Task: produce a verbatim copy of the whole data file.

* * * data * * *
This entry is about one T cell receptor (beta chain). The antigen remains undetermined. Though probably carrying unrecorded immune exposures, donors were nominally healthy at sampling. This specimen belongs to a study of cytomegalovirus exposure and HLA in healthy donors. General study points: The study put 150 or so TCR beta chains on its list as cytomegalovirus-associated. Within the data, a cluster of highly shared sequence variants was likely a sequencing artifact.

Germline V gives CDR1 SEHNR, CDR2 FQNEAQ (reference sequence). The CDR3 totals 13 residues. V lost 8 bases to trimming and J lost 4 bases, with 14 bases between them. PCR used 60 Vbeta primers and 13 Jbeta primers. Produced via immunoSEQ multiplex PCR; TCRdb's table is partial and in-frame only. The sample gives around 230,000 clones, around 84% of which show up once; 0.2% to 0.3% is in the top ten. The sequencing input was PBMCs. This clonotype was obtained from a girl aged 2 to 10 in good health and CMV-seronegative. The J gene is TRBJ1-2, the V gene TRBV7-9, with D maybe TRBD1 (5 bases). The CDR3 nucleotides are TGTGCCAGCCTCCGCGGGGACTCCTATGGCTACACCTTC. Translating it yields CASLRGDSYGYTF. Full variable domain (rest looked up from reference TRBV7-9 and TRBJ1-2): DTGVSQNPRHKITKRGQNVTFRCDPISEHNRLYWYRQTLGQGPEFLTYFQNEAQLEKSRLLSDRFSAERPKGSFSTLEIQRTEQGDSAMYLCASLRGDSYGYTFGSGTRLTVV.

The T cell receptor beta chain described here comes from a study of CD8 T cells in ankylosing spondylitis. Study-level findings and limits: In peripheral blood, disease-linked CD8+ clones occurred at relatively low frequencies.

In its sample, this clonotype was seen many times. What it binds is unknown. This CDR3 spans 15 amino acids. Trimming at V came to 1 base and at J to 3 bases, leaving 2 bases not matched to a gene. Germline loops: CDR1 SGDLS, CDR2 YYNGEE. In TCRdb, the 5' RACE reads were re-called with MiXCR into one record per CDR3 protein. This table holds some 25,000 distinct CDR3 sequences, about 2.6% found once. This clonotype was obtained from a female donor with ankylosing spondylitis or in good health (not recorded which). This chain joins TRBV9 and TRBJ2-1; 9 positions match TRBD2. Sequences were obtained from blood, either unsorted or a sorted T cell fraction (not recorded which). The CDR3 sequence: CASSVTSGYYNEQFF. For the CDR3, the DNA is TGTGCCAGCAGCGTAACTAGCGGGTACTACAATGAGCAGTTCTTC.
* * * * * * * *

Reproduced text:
This entry is about one T cell receptor (beta chain). The antigen remains undetermined. Though probably carrying unrecorded immune exposures, donors were nominally healthy at sampling. This specimen belongs to a study of cytomegalovirus exposure and HLA in healthy donors. General study points: The study put 150 or so TCR beta chains on its list as cytomegalovirus-associated. Within the data, a cluster of highly shared sequence variants was likely a sequencing artifact.

Germline V gives CDR1 SEHNR, CDR2 FQNEAQ (reference sequence). The CDR3 totals 13 residues. V lost 8 bases to trimming and J lost 4 bases, with 14 bases between them. PCR used 60 Vbeta primers and 13 Jbeta primers. Produced via immunoSEQ multiplex PCR; TCRdb's table is partial and in-frame only. The sample gives around 230,000 clones, around 84% of which show up once; 0.2% to 0.3% is in the top ten. The sequencing input was PBMCs. This clonotype was obtained from a girl aged 2 to 10 in good health and CMV-seronegative. The J gene is TRBJ1-2, the V gene TRBV7-9, with D maybe TRBD1 (5 bases). The CDR3 nucleotides are TGTGCCAGCCTCCGCGGGGACTCCTATGGCTACACCTTC. Translating it yields CASLRGDSYGYTF. Full variable domain (rest looked up from reference TRBV7-9 and TRBJ1-2): DTGVSQNPRHKITKRGQNVTFRCDPISEHNRLYWYRQTLGQGPEFLTYFQNEAQLEKSRLLSDRFSAERPKGSFSTLEIQRTEQGDSAMYLCASLRGDSYGYTFGSGTRLTVV.

The T cell receptor beta chain described here comes from a study of CD8 T cells in ankylosing spondylitis. Study-level findings and limits: In peripheral blood, disease-linked CD8+ clones occurred at relatively low frequencies.

In its sample, this clonotype was seen many times. What it binds is unknown. This CDR3 spans 15 amino acids. Trimming at V came to 1 base and at J to 3 bases, leaving 2 bases not matched to a gene. Germline loops: CDR1 SGDLS, CDR2 YYNGEE. In TCRdb, the 5' RACE reads were re-called with MiXCR into one record per CDR3 protein. This table holds some 25,000 distinct CDR3 sequences, about 2.6% found once. This clonotype was obtained from a female donor with ankylosing spondylitis or in good health (not recorded which). This chain joins TRBV9 and TRBJ2-1; 9 positions match TRBD2. Sequences were obtained from blood, either unsorted or a sorted T cell fraction (not recorded which). The CDR3 sequence: CASSVTSGYYNEQFF. For the CDR3, the DNA is TGTGCCAGCAGCGTAACTAGCGGGTACTACAATGAGCAGTTCTTC.